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Ancient Tyranny$
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Sian Lewis

Print publication date: 2006

Print ISBN-13: 9780748621255

Published to Edinburgh Scholarship Online: March 2012

DOI: 10.3366/edinburgh/9780748621255.001.0001

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Ducetius and fifth-century Sicilian tyranny

Ducetius and fifth-century Sicilian tyranny

Chapter:
(p.33) Chapter 3 Ducetius and fifth-century Sicilian tyranny
Source:
Ancient Tyranny
Author(s):

Trinity Jackman

Publisher:
Edinburgh University Press
DOI:10.3366/edinburgh/9780748621255.003.0015

Ducetius, a native Sicel, created a synteleia, or federation, that at its height controlled a large portion of east-central Sicily. Yet, although the corpus of work that aims to decipher Ducetius' ethnic identity continues to grow, political historians — who generally pass over Ducetius completely in discussions of Sicilian tyranny — have ignored the broader implications of his territorial and political conquests. This chapter first gives a brief account of the life of Ducetius as recounted by Diodorus Siculus. It then examines the nature of Ducetius' synteleia and his role in Sicel politics, arguing that his importance in Sicel state-formation is often overemphasised. It also places Ducetius in the context of current discussions of the ‘Hellenisation’ of native peoples. Finally, the chapter locates Ducetius' synteleia within the trend towards the creation of multi-poleis states and alliances in Sicily, and suggests that redistributing land, relocating populations and refounding cities were not actions limited to Greek tyrants, but a response to the political realities of fifth-century Sicily.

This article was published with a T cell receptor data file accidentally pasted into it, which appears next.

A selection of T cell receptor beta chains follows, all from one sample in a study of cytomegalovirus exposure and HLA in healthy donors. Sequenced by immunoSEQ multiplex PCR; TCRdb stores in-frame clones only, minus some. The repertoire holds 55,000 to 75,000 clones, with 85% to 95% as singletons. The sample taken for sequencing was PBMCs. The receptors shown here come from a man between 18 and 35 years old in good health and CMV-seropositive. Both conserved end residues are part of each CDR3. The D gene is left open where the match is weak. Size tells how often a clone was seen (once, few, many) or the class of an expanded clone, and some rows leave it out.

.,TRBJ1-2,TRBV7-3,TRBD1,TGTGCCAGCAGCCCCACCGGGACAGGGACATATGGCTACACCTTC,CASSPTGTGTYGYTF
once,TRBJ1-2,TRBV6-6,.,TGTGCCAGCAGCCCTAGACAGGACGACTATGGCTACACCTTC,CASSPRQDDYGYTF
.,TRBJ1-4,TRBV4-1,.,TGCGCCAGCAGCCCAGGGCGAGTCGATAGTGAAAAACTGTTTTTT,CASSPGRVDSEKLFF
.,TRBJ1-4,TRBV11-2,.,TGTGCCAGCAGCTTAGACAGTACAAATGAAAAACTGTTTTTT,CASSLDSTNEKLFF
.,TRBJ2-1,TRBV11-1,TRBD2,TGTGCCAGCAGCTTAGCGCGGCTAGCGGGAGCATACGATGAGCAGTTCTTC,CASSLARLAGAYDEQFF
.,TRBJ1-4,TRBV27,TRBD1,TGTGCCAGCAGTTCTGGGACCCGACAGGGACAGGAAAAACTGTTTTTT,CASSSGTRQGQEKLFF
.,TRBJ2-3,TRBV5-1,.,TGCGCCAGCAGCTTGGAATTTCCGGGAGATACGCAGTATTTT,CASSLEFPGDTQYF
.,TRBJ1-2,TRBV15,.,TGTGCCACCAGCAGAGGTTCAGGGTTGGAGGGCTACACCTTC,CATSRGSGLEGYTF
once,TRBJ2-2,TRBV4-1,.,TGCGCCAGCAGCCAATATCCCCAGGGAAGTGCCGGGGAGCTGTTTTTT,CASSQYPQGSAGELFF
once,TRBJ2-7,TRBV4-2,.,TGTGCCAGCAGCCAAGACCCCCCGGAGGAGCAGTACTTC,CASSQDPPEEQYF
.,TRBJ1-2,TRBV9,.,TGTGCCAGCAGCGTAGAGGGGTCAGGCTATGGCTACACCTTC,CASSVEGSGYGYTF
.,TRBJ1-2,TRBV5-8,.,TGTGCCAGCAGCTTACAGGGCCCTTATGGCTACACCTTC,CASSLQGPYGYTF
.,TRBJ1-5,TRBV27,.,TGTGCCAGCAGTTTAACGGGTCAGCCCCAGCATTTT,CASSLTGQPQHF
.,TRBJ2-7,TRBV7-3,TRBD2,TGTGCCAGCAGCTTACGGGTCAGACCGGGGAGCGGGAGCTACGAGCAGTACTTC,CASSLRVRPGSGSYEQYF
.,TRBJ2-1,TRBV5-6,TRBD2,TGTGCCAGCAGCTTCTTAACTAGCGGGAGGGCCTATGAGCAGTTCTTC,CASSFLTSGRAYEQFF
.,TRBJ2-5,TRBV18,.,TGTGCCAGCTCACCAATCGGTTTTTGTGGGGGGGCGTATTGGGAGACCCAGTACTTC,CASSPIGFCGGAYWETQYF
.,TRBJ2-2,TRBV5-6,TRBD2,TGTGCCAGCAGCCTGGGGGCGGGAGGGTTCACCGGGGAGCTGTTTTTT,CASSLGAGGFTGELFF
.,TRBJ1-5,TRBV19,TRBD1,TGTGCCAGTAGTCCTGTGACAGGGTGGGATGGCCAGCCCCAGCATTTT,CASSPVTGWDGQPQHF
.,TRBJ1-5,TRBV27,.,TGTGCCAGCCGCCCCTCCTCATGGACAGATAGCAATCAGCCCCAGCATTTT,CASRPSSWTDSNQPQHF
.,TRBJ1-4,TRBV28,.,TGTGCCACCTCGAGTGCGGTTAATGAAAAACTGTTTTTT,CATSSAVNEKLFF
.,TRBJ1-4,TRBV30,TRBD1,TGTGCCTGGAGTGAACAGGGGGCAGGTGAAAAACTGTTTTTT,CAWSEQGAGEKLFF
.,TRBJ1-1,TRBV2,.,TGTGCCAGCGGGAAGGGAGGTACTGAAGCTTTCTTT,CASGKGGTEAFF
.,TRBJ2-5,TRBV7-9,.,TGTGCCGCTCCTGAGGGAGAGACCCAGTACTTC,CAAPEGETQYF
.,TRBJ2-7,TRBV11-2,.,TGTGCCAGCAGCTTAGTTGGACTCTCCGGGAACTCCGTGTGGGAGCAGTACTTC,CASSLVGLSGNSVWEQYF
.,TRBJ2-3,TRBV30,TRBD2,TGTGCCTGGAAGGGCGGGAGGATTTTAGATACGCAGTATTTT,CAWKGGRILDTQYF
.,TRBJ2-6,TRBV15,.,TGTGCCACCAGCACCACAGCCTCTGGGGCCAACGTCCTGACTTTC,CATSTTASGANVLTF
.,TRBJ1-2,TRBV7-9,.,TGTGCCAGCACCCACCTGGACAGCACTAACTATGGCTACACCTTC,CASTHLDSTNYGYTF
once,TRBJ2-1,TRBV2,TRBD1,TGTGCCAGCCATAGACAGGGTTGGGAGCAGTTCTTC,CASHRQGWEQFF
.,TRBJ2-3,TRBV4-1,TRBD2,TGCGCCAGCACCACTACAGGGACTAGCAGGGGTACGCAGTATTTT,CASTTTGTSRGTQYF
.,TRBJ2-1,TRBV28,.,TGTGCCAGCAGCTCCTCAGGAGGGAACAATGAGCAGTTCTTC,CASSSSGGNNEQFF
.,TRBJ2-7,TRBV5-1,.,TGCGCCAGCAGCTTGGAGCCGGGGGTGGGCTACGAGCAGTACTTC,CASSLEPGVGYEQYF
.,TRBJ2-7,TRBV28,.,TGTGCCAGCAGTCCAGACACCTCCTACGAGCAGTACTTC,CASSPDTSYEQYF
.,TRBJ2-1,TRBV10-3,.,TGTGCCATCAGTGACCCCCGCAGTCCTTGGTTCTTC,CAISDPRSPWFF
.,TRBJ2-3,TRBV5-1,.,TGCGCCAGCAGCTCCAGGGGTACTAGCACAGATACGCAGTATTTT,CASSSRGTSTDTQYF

Keywords:   Ducetius, tyrants, tyranny, Sicily, synteleia, Diodorus Siculus, politics, ethnic identity, Hellenisation, native peoples

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